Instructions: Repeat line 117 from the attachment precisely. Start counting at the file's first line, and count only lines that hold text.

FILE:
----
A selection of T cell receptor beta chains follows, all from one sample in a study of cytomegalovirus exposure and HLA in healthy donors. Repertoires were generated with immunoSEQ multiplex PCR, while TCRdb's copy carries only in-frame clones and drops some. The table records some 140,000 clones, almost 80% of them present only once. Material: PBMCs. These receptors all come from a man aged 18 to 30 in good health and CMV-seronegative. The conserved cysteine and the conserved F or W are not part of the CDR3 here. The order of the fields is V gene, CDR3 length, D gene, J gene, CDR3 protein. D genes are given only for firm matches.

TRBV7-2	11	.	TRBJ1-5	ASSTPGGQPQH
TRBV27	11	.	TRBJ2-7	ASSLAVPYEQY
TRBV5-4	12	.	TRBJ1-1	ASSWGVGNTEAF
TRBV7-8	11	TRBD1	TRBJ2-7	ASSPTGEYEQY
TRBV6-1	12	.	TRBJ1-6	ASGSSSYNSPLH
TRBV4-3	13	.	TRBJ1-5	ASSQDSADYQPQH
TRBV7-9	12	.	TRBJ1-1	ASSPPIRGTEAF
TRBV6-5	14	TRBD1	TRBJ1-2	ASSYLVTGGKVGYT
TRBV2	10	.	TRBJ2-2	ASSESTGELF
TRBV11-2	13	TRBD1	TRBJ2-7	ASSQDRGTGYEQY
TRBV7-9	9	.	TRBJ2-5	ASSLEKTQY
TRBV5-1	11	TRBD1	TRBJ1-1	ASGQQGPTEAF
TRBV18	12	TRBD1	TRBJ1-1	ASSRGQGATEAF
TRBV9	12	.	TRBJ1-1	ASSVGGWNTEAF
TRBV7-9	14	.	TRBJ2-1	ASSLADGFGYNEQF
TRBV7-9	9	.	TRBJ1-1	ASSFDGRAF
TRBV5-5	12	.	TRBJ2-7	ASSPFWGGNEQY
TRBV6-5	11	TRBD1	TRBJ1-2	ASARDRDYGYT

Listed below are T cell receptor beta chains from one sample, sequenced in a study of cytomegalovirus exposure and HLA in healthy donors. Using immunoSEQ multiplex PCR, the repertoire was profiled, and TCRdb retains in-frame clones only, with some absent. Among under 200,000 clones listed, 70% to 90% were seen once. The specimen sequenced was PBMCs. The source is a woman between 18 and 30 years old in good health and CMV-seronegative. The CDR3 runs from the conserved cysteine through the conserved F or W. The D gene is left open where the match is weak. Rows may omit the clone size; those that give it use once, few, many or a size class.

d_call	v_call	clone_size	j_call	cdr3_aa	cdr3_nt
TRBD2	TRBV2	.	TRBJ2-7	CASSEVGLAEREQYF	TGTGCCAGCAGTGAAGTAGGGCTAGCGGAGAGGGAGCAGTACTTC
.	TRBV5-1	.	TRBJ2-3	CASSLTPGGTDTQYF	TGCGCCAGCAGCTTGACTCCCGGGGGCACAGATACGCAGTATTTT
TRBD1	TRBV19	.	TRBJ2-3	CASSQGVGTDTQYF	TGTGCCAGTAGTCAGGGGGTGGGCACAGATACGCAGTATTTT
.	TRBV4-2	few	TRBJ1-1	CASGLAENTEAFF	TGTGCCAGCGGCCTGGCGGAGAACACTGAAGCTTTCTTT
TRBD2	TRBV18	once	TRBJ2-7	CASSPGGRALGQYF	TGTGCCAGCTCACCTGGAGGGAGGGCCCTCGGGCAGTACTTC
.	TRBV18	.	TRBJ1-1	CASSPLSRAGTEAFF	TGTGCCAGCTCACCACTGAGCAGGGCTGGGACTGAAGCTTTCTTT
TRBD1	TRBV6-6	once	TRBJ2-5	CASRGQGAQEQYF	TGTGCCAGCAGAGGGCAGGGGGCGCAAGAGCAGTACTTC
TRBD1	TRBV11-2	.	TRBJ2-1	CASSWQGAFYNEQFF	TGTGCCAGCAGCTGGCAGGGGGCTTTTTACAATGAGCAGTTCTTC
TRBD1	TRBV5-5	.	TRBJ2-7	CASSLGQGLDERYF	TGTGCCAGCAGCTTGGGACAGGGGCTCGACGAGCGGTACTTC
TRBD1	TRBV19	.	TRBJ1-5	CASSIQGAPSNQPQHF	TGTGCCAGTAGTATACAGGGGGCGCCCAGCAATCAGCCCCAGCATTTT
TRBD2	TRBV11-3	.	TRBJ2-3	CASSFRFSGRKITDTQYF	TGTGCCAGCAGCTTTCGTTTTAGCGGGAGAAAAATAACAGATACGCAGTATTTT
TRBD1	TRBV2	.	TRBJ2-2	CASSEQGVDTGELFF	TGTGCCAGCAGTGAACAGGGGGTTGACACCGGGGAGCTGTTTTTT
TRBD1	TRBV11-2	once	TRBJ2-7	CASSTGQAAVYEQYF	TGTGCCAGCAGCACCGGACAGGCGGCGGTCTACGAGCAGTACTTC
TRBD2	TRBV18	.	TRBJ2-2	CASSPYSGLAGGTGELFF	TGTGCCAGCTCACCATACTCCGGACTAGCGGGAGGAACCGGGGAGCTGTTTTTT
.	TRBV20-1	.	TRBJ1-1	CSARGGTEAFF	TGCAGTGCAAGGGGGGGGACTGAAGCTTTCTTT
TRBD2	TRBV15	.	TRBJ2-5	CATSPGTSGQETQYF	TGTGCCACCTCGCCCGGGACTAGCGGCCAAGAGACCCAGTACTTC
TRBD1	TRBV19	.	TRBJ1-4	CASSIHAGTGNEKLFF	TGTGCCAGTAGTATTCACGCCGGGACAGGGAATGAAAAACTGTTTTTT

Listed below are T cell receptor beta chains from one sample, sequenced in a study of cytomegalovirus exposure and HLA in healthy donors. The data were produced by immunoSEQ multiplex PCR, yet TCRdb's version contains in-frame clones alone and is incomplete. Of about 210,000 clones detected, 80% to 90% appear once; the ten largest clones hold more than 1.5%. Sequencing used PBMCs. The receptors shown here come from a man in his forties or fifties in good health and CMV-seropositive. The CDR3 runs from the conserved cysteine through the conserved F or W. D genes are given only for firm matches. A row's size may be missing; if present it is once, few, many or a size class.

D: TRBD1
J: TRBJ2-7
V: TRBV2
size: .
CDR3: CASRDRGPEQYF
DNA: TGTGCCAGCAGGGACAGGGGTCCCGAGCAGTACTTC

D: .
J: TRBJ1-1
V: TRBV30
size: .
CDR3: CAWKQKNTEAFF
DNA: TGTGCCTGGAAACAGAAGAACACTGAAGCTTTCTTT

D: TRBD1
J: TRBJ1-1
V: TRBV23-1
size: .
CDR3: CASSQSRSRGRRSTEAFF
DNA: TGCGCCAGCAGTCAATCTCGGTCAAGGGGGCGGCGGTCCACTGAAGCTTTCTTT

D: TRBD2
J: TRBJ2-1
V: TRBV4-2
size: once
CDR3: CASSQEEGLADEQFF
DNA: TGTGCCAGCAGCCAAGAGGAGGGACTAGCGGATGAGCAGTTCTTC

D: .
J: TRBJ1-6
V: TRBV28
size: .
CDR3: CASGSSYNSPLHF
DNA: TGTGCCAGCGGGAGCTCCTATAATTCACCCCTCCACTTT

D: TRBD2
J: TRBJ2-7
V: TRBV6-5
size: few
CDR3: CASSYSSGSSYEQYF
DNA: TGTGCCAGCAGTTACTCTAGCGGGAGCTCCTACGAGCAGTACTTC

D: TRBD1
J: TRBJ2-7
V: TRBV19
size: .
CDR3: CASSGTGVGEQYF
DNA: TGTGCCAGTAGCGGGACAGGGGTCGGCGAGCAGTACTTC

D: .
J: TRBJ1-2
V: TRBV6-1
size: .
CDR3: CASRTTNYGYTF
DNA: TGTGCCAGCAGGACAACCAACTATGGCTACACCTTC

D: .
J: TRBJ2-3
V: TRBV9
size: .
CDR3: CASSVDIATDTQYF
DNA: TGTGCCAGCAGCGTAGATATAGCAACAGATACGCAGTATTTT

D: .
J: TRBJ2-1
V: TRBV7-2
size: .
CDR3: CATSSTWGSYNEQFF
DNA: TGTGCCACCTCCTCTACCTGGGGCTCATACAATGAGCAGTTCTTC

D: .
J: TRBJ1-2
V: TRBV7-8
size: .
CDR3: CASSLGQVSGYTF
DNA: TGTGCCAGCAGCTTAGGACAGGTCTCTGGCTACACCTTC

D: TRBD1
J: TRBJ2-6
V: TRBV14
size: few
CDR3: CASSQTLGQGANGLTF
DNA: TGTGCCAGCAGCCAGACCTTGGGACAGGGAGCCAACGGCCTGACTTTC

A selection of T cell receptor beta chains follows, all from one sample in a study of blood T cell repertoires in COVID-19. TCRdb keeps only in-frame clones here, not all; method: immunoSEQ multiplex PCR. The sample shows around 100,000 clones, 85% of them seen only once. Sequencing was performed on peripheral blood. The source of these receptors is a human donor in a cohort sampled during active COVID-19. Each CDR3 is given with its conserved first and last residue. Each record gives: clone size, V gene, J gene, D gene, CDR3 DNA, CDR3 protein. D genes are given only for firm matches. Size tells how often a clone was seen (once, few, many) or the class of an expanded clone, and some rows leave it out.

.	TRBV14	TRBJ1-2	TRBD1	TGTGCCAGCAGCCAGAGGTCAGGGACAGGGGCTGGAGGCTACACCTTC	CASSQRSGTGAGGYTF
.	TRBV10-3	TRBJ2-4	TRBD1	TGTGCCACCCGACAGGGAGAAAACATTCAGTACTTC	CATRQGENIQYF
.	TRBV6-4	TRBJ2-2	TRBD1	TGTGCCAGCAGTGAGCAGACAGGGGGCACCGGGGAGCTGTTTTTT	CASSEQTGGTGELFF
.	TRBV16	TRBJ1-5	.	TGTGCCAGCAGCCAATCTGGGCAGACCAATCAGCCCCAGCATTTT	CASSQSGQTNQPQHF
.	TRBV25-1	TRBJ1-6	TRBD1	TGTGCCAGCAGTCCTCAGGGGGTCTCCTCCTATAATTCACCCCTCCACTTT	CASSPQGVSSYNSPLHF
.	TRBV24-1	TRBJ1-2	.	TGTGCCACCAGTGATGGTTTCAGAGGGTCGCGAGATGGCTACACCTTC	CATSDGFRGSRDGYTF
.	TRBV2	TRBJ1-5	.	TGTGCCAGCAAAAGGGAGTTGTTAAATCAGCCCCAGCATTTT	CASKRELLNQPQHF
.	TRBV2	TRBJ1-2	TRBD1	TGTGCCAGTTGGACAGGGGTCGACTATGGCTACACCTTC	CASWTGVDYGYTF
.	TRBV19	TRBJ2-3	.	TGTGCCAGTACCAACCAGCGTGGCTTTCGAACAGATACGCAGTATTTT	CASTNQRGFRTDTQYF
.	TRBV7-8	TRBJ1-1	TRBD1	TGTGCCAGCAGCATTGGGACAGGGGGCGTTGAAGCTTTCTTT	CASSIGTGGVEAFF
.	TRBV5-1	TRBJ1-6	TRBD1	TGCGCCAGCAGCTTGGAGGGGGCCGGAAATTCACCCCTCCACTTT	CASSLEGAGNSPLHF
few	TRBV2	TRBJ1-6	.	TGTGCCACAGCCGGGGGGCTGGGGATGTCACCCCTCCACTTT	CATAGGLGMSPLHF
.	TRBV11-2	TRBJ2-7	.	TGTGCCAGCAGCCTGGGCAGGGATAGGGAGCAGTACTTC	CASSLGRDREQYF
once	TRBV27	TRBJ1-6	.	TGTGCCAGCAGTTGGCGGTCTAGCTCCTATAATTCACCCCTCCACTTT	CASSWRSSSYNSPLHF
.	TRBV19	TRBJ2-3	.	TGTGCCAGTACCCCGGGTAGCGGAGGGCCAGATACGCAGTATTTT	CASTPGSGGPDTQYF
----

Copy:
.	TRBV25-1	TRBJ1-6	TRBD1	TGTGCCAGCAGTCCTCAGGGGGTCTCCTCCTATAATTCACCCCTCCACTTT	CASSPQGVSSYNSPLHF